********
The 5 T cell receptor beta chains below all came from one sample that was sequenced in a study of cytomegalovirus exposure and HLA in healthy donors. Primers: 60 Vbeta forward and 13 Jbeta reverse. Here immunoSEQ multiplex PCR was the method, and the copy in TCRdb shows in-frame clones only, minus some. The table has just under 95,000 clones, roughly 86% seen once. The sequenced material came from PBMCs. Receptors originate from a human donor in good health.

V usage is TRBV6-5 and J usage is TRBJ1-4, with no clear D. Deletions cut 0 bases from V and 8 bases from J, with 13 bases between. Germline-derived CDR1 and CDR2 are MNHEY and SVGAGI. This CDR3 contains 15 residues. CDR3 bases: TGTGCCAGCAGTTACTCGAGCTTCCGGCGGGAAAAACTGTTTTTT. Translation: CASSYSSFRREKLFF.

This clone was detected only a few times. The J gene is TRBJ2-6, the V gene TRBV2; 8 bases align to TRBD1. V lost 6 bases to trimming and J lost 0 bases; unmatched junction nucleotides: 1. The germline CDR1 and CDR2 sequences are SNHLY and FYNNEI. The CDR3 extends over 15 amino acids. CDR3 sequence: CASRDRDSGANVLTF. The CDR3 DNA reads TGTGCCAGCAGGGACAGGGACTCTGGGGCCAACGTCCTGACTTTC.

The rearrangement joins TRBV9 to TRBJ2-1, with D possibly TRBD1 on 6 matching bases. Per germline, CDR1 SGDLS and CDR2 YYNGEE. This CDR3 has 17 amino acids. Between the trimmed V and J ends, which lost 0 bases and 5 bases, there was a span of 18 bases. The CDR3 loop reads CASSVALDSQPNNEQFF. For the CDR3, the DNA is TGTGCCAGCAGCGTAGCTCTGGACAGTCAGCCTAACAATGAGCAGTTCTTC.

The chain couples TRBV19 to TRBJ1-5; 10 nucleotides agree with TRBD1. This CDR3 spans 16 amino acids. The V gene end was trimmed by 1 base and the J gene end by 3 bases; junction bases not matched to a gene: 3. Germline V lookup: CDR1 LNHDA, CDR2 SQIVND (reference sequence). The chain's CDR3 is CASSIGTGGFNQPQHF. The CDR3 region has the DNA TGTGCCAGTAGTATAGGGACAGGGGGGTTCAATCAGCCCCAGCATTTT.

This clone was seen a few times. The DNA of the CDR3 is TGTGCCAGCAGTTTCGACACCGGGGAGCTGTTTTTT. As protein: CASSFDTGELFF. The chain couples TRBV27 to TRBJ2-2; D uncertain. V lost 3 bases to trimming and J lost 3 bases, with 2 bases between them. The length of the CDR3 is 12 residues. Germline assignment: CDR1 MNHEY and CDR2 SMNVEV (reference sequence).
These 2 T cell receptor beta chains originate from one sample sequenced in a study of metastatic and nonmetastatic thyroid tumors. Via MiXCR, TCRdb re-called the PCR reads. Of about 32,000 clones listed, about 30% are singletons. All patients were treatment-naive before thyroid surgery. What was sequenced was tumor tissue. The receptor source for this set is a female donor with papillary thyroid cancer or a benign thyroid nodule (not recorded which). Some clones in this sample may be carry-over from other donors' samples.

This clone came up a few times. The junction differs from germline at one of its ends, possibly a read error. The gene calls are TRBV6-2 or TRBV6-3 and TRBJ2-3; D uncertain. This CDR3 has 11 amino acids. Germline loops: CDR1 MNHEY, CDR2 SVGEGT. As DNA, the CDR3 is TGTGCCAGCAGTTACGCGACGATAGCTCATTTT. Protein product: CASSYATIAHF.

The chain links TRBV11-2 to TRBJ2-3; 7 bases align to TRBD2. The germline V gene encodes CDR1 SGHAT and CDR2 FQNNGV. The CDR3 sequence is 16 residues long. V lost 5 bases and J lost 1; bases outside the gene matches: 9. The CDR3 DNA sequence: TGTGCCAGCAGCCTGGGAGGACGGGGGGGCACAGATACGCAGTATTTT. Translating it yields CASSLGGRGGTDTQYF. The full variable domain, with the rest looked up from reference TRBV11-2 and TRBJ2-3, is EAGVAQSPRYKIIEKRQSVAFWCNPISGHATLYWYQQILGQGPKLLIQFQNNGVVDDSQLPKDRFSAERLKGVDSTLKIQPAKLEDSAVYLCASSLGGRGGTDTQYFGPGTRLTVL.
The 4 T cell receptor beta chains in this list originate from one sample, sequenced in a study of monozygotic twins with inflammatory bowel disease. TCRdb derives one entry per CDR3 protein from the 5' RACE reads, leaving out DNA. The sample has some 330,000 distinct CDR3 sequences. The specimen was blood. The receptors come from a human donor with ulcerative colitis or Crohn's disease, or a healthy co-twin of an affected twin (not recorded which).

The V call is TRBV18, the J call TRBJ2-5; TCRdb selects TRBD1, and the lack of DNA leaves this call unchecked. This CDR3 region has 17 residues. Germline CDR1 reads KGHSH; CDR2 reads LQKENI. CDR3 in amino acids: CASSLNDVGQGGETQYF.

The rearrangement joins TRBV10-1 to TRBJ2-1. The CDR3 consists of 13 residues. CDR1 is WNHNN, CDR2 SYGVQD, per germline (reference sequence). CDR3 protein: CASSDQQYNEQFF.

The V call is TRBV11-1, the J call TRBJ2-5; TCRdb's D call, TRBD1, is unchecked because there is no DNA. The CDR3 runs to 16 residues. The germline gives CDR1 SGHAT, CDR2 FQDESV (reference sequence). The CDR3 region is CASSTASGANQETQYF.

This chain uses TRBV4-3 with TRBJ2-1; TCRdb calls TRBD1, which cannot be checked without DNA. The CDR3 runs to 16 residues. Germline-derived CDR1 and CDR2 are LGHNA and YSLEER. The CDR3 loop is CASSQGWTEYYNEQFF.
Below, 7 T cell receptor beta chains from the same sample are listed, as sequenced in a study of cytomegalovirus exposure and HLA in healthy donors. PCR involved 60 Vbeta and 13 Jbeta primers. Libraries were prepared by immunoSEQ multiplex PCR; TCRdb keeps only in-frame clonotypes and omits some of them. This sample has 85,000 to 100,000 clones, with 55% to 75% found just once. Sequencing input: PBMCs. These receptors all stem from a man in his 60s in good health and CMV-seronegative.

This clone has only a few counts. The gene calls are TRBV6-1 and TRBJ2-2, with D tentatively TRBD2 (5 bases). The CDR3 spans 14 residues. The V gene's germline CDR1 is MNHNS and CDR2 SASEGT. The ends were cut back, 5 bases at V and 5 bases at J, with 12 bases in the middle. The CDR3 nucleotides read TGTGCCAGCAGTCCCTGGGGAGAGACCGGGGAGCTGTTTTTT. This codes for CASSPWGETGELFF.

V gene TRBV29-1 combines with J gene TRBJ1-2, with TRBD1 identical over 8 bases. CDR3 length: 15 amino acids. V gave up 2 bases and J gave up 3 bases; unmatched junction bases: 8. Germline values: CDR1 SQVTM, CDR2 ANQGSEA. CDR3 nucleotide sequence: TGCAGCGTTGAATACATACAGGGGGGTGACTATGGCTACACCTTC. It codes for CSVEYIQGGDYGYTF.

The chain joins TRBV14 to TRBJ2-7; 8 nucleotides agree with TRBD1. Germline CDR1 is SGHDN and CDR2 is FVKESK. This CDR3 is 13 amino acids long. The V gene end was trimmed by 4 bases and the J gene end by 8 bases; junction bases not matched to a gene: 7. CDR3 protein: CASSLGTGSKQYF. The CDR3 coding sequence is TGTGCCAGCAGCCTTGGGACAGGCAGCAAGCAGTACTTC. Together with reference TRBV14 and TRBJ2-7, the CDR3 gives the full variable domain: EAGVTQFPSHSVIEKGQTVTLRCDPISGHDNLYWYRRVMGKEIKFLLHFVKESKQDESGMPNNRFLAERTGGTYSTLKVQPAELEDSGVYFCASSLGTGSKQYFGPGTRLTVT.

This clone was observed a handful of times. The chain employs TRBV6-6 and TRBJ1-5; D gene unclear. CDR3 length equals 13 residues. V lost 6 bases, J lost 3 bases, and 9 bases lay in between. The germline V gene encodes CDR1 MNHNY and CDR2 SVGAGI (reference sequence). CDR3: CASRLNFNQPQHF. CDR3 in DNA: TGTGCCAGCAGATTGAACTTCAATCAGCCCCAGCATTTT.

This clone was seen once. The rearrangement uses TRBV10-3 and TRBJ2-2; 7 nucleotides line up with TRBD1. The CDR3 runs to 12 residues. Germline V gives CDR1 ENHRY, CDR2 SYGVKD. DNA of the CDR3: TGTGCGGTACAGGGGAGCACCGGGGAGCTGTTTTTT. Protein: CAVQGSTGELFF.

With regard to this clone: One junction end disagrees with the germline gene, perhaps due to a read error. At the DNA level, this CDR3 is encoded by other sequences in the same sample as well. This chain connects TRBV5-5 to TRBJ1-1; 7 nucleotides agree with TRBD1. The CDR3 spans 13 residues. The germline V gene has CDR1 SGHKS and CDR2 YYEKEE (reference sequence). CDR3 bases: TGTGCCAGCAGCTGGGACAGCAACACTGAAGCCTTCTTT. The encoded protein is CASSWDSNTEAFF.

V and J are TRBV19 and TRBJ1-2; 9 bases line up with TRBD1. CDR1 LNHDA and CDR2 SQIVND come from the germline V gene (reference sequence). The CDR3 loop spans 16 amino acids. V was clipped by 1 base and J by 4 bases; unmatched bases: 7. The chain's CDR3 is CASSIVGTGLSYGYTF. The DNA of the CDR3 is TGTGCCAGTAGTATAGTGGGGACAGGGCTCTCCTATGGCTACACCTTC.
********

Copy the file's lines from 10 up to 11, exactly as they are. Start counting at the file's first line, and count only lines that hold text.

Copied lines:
The 4 T cell receptor beta chains in this list originate from one sample, sequenced in a study of monozygotic twins with inflammatory bowel disease. TCRdb derives one entry per CDR3 protein from the 5' RACE reads, leaving out DNA. The sample has some 330,000 distinct CDR3 sequences. The specimen was blood. The receptors come from a human donor with ulcerative colitis or Crohn's disease, or a healthy co-twin of an affected twin (not recorded which).

The V call is TRBV18, the J call TRBJ2-5; TCRdb selects TRBD1, and the lack of DNA leaves this call unchecked. This CDR3 region has 17 residues. Germline CDR1 reads KGHSH; CDR2 reads LQKENI. CDR3 in amino acids: CASSLNDVGQGGETQYF.